Speciality Fairtrade Sopacdi coffee to support farming communities in the world’s poorest country
Sopacdi Fairtrade Ground Coffee is not just a must-have for discerning coffee lovers; behind the subtle grapefruit and cherry flavours and hint of bright citrus is an inspiring story of triumph over adversity in a war ravaged country. The extraordinary beauty of the Democratic Republic of Congo’s (DRC) eastern highlands provides fertile volcanic soils, rainforests and altitudes ideal for premium grade Arabica coffee. Despite these natural riches, the DRC’s coffee industry all but died out following the decade-long civil war sparked by the Rwandan genocide in 1994.
Many coffee growers were forced to abandon their farms to flee the violence. Those who remained had little choice but to smuggle their harvest across the giant Lake Kivu into neighbouring Rwanda, thousands drowning in the attempt. This tragedy, in combination with the conflict, left countless coffee widows in its wake struggling to support their families. In the face of these extremely challenging circumstances, the Sopcadi coffee cooperative set out to deliver better livelihoods for farmers and develop a premium grade coffee through a unique collaboration.
As part of a three-year project supported by the Department for International Development’s Food Retail Industry Challenge Fund (FRICH) and Comic Relief, Sainsbury’s entered into a partnership with the Sopacdi coffee cooperative, the roasters Finlays, and Twin, the ethical trading organisation working with smallholder farming groups in the developing world. By bringing this wealth of industry expertise together, Sopacdi has benefited from training and new facilities to improve quality, as well as support to become the country’s first ever Fairtrade certified cooperative.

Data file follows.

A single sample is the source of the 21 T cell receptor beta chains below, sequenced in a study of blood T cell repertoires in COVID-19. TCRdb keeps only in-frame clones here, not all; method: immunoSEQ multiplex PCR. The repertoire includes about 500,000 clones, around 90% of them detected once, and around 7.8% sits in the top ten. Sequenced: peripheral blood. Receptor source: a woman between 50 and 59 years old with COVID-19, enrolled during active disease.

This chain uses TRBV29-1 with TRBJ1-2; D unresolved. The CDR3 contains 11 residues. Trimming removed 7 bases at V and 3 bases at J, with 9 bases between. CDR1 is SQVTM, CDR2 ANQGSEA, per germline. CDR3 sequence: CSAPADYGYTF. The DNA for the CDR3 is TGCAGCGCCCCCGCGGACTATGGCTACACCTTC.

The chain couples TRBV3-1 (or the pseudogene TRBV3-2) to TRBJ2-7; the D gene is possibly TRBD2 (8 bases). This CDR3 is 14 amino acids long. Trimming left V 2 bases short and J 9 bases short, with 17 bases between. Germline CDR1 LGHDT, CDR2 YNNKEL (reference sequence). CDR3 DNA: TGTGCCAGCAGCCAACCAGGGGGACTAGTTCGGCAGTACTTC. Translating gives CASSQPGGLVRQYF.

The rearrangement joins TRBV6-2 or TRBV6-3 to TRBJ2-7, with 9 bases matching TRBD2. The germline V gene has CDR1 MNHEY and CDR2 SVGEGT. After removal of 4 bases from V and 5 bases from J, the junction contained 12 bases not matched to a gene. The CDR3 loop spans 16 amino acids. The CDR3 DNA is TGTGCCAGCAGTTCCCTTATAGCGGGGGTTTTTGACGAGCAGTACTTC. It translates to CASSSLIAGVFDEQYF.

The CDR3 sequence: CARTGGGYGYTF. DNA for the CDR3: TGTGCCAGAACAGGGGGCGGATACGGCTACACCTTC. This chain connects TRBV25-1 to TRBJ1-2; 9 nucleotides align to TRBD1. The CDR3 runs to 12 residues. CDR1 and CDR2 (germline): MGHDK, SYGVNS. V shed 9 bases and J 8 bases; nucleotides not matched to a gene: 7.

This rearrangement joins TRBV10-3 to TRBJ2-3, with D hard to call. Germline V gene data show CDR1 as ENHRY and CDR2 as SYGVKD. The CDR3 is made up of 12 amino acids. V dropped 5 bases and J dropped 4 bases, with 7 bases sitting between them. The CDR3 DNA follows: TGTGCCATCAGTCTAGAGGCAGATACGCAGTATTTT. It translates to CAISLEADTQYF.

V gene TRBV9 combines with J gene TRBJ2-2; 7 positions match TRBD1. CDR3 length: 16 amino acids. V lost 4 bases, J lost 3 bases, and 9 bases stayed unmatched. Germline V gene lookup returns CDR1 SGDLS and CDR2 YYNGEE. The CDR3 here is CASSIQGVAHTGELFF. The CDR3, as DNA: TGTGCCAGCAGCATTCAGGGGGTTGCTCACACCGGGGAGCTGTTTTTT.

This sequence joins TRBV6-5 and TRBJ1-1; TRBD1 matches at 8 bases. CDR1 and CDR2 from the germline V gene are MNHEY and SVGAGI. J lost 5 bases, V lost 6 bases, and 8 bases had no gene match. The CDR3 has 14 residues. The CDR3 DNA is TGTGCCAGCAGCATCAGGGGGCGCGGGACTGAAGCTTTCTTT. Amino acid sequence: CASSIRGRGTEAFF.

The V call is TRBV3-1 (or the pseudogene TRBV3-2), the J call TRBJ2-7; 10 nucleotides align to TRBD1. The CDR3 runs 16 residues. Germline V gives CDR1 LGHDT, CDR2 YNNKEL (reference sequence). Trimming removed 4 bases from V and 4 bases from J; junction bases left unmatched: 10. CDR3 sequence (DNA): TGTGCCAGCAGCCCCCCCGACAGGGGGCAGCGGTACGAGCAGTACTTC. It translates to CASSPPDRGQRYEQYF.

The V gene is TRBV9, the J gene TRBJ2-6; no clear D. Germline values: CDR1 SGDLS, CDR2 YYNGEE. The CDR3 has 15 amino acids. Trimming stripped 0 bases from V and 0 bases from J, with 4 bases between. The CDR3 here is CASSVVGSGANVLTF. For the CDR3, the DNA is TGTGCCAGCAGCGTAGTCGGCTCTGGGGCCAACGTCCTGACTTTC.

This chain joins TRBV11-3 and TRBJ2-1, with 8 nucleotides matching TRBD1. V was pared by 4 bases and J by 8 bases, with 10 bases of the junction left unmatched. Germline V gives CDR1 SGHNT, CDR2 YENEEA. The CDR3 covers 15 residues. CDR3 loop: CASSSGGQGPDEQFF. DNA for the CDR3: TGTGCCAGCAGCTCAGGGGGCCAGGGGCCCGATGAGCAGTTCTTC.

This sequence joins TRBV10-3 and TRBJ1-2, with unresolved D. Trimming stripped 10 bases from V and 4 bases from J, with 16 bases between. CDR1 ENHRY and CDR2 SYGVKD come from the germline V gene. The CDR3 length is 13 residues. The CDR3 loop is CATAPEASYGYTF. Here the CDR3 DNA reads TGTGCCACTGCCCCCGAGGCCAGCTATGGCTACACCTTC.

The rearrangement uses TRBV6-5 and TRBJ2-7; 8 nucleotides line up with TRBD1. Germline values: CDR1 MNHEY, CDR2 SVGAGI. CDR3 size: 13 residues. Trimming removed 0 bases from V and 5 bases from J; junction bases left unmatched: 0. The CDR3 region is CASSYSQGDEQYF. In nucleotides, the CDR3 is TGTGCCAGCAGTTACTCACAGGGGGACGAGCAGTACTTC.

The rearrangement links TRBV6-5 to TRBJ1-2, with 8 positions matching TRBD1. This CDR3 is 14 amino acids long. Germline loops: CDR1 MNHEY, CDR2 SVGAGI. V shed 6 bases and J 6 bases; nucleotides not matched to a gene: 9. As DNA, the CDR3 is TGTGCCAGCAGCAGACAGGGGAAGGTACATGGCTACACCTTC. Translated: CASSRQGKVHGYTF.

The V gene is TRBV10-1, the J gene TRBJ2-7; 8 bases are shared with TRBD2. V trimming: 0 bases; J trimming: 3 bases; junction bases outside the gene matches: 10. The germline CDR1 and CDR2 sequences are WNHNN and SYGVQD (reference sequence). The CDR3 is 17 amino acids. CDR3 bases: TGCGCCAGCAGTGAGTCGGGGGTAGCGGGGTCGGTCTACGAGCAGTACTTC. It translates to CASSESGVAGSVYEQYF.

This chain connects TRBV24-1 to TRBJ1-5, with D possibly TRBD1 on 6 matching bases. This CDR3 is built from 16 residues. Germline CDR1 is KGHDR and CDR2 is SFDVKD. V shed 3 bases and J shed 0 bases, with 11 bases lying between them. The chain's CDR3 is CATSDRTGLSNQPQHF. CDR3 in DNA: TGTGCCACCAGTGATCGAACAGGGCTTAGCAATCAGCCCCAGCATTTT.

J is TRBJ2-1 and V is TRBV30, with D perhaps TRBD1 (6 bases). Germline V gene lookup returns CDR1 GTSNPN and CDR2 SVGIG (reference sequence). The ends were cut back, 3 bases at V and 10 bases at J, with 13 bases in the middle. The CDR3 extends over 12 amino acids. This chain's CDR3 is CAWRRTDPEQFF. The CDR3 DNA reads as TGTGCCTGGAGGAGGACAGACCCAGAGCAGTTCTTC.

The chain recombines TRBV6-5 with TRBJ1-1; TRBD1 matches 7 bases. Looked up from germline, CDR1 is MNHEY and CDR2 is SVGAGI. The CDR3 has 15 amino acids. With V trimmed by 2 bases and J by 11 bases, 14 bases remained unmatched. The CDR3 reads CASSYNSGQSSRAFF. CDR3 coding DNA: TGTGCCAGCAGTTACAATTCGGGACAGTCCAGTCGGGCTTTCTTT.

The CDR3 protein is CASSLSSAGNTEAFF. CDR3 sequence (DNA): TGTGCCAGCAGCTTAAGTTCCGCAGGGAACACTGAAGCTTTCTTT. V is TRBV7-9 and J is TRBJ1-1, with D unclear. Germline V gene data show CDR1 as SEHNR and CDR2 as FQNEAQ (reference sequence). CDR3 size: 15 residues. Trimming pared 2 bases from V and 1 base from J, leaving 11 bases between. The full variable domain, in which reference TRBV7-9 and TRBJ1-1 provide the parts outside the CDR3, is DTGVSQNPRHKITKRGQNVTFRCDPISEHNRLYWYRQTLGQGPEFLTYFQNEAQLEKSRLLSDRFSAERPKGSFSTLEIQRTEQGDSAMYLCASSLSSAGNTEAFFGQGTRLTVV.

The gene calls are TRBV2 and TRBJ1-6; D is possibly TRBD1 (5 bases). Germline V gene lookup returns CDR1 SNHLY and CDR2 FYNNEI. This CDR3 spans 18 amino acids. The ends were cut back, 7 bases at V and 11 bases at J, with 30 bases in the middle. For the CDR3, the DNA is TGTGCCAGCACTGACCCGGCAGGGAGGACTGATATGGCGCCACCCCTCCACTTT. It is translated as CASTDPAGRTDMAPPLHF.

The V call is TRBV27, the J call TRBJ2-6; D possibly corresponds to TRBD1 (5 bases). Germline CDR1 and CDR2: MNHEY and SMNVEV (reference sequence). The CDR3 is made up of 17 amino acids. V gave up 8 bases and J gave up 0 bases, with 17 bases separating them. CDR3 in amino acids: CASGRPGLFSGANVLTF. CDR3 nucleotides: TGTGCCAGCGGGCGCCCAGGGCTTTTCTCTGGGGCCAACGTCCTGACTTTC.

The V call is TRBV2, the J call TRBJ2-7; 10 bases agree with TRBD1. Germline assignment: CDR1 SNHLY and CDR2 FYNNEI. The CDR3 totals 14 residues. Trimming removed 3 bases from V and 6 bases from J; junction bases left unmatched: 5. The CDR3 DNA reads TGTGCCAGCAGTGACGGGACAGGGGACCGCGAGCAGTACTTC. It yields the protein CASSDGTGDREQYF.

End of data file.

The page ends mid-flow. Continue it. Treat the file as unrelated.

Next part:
The income from the stylishly packaged premium grade coffee will help Sopacdi deliver social projects to benefit the whole community and support ongoing efforts to improve quality. An extra 2 cents/lb on the sale of all coffee by Sopacdi supports female empowerment programmes and has so far contributed around $15,000 to support a women’s committee and small business ventures run by women.
Cecile Batumike, Sopacdi member, said “I had to bribe the police to be able to cross to Rwanda by boat. I saw boats sink because the waves were huge. Many people in my village died that way leaving their children orphans and without any kind of assistance. With the income from the sale of our coffee, we are now able to send our children to school, we are able to feed our families and we are proud to know that our coffee is being sold in the international market.”
Building on these successes, last year Sainsbury’s kicked off a second FRICH project in partnership with Finlays and Twin to continue supporting Sopacdi alongside a second Congolese coffee cooperative, Muungano.
Notes to editors